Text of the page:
Back in the day, when you bought a truck, you were making a trade-off -- utility over speed. Today, people want 4,500-5,000 lb. family SUVs that do 0-60 in 7 seconds or less. That was Porsche 944S or Ferrari Mondial territory back in the 1980s. Today, too many people have expectations that all cars should be fast regardless of size or weight, and that has caused a HP arms race.

      A BMW M3 had a 192HP 4 cylinder in 1988 -- Today it has a 400HP V8
      A BMW M5 had a 256 HP I6 in 1988 -- today, the Honda Accord and Toyota Camry offer more power and near equivalent straight line speed (seriously, think about that).

      As a related matter, many manufacturers usually don't want to certify multiple drivetrains for each model, so aside from economy-oriented cars, many models are only offered with a relatively high powered drivetrain and an even more powerful drivetrain. Even worse, many manufacturers only offer more desirable options like sports packages, leather, nav and upgraded sound systems if you opt for a more powerful engine -- what does one have to do with the other? This further promotes the purchase of more powerful engines that most people don't really need (or possibly want).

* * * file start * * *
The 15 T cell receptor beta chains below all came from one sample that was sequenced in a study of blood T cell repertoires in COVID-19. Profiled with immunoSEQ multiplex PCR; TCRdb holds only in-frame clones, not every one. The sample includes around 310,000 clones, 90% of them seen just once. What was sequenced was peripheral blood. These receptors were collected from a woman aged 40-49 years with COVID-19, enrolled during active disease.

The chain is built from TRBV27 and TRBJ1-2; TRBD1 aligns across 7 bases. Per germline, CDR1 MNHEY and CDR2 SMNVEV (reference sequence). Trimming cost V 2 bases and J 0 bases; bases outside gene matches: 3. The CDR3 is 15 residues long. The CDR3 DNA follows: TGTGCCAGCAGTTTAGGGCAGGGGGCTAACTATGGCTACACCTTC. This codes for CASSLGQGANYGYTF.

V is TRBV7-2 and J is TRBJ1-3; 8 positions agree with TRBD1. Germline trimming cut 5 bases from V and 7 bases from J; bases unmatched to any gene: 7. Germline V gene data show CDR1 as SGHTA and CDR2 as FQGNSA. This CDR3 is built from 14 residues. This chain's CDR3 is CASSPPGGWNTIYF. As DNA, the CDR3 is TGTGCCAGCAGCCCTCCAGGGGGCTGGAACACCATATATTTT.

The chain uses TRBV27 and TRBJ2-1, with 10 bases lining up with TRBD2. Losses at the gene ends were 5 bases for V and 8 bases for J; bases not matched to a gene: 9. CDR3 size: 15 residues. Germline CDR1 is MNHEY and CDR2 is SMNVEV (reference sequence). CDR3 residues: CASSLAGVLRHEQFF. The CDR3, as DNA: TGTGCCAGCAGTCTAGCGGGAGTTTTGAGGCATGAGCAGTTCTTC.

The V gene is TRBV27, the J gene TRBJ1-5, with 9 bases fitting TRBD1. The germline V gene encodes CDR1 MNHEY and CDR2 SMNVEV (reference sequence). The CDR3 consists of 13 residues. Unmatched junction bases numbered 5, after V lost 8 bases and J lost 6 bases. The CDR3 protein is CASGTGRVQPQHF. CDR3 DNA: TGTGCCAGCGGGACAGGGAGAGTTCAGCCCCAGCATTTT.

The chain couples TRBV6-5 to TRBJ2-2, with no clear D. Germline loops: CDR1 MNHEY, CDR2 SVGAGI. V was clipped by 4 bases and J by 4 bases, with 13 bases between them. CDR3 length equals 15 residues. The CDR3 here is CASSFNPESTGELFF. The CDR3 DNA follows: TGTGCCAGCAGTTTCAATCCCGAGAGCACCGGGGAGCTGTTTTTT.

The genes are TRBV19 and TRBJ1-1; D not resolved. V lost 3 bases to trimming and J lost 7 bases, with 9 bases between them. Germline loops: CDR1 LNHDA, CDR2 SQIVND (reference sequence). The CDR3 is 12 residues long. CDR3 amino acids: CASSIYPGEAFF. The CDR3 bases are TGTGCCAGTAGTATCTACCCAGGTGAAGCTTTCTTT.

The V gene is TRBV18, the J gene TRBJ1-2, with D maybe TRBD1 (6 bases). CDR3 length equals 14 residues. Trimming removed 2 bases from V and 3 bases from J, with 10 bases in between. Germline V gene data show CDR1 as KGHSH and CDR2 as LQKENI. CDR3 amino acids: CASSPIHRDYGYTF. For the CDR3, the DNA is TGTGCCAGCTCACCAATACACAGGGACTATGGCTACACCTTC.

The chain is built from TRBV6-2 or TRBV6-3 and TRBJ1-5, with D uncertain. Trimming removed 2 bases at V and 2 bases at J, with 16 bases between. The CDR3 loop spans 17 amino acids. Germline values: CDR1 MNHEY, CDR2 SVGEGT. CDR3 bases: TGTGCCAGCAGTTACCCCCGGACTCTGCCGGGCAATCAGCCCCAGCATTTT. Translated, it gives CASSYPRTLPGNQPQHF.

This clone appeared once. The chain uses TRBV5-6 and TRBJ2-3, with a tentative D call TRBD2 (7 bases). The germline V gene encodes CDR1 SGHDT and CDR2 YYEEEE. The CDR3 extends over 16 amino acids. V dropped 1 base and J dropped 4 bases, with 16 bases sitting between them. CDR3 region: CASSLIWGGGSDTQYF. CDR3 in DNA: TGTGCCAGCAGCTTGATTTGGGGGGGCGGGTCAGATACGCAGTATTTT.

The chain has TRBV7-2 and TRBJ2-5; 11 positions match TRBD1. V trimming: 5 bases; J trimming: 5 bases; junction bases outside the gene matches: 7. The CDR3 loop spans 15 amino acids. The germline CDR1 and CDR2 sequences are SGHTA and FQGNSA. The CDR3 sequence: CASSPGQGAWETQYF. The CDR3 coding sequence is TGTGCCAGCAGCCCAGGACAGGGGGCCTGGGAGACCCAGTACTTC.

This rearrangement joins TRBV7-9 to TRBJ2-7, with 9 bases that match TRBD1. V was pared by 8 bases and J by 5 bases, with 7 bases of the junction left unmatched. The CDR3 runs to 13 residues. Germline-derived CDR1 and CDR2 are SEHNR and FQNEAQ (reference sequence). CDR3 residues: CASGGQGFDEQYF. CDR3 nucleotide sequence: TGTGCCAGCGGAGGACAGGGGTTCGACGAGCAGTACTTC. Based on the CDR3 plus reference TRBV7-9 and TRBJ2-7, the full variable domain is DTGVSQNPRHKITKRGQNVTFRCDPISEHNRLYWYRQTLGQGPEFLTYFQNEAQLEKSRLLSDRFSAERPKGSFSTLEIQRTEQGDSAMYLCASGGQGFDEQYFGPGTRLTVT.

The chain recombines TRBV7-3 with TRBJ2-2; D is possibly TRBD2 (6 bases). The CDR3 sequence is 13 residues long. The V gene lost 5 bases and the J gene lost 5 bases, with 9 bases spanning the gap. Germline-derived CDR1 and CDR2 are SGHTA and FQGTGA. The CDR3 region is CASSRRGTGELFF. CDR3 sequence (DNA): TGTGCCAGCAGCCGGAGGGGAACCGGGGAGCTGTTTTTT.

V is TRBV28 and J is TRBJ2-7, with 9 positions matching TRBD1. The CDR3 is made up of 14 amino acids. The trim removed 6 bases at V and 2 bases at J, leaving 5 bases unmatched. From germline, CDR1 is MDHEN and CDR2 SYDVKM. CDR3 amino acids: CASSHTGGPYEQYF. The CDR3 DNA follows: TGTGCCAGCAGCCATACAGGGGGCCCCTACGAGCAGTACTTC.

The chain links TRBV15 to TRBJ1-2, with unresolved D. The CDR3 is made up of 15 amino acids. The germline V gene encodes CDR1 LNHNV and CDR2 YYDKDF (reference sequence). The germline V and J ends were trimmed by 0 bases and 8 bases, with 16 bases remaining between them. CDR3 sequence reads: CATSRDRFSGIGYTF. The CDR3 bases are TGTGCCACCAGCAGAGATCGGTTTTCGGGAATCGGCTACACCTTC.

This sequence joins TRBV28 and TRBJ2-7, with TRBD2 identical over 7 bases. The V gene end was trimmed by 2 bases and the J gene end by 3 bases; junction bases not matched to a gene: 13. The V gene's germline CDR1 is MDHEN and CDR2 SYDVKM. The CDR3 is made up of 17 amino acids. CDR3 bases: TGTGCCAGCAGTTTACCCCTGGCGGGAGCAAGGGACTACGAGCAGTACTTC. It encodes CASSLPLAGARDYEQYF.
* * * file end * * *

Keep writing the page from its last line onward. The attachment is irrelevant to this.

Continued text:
Again, I know this may be unpopular on Autoblog, but I think the easiest thing auto manufacturers could do to reduce fuel economy is to offer and PROMOTE well equipped, nicely appointed cars with less powerful, more fuel efficient and less expensive engines. Hybrids are great, but they are complicated and expensive relative to regular gas engined cars. Diesel is also great, but it also adds cost and fuel prices vary relative to gas (though i do like diesel torque).